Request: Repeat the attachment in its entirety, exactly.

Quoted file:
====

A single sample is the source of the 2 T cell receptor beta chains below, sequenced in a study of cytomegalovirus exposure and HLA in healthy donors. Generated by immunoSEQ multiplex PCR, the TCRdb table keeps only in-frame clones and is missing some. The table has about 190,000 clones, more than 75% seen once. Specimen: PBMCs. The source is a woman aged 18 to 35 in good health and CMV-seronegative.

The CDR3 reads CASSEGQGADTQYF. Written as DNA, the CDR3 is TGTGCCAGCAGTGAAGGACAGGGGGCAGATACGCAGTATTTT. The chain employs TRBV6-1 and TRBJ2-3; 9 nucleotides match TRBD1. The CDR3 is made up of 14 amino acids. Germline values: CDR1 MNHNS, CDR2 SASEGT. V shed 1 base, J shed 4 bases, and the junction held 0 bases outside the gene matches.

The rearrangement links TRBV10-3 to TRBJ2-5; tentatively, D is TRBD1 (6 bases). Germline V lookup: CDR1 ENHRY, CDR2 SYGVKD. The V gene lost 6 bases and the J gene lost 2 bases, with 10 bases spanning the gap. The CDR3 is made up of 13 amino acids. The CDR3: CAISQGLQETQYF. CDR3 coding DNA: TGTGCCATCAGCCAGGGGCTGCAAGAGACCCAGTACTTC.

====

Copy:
A single sample is the source of the 2 T cell receptor beta chains below, sequenced in a study of cytomegalovirus exposure and HLA in healthy donors. Generated by immunoSEQ multiplex PCR, the TCRdb table keeps only in-frame clones and is missing some. The table has about 190,000 clones, more than 75% seen once. Specimen: PBMCs. The source is a woman aged 18 to 35 in good health and CMV-seronegative.

The CDR3 reads CASSEGQGADTQYF. Written as DNA, the CDR3 is TGTGCCAGCAGTGAAGGACAGGGGGCAGATACGCAGTATTTT. The chain employs TRBV6-1 and TRBJ2-3; 9 nucleotides match TRBD1. The CDR3 is made up of 14 amino acids. Germline values: CDR1 MNHNS, CDR2 SASEGT. V shed 1 base, J shed 4 bases, and the junction held 0 bases outside the gene matches.

The rearrangement links TRBV10-3 to TRBJ2-5; tentatively, D is TRBD1 (6 bases). Germline V lookup: CDR1 ENHRY, CDR2 SYGVKD. The V gene lost 6 bases and the J gene lost 2 bases, with 10 bases spanning the gap. The CDR3 is made up of 13 amino acids. The CDR3: CAISQGLQETQYF. CDR3 coding DNA: TGTGCCATCAGCCAGGGGCTGCAAGAGACCCAGTACTTC.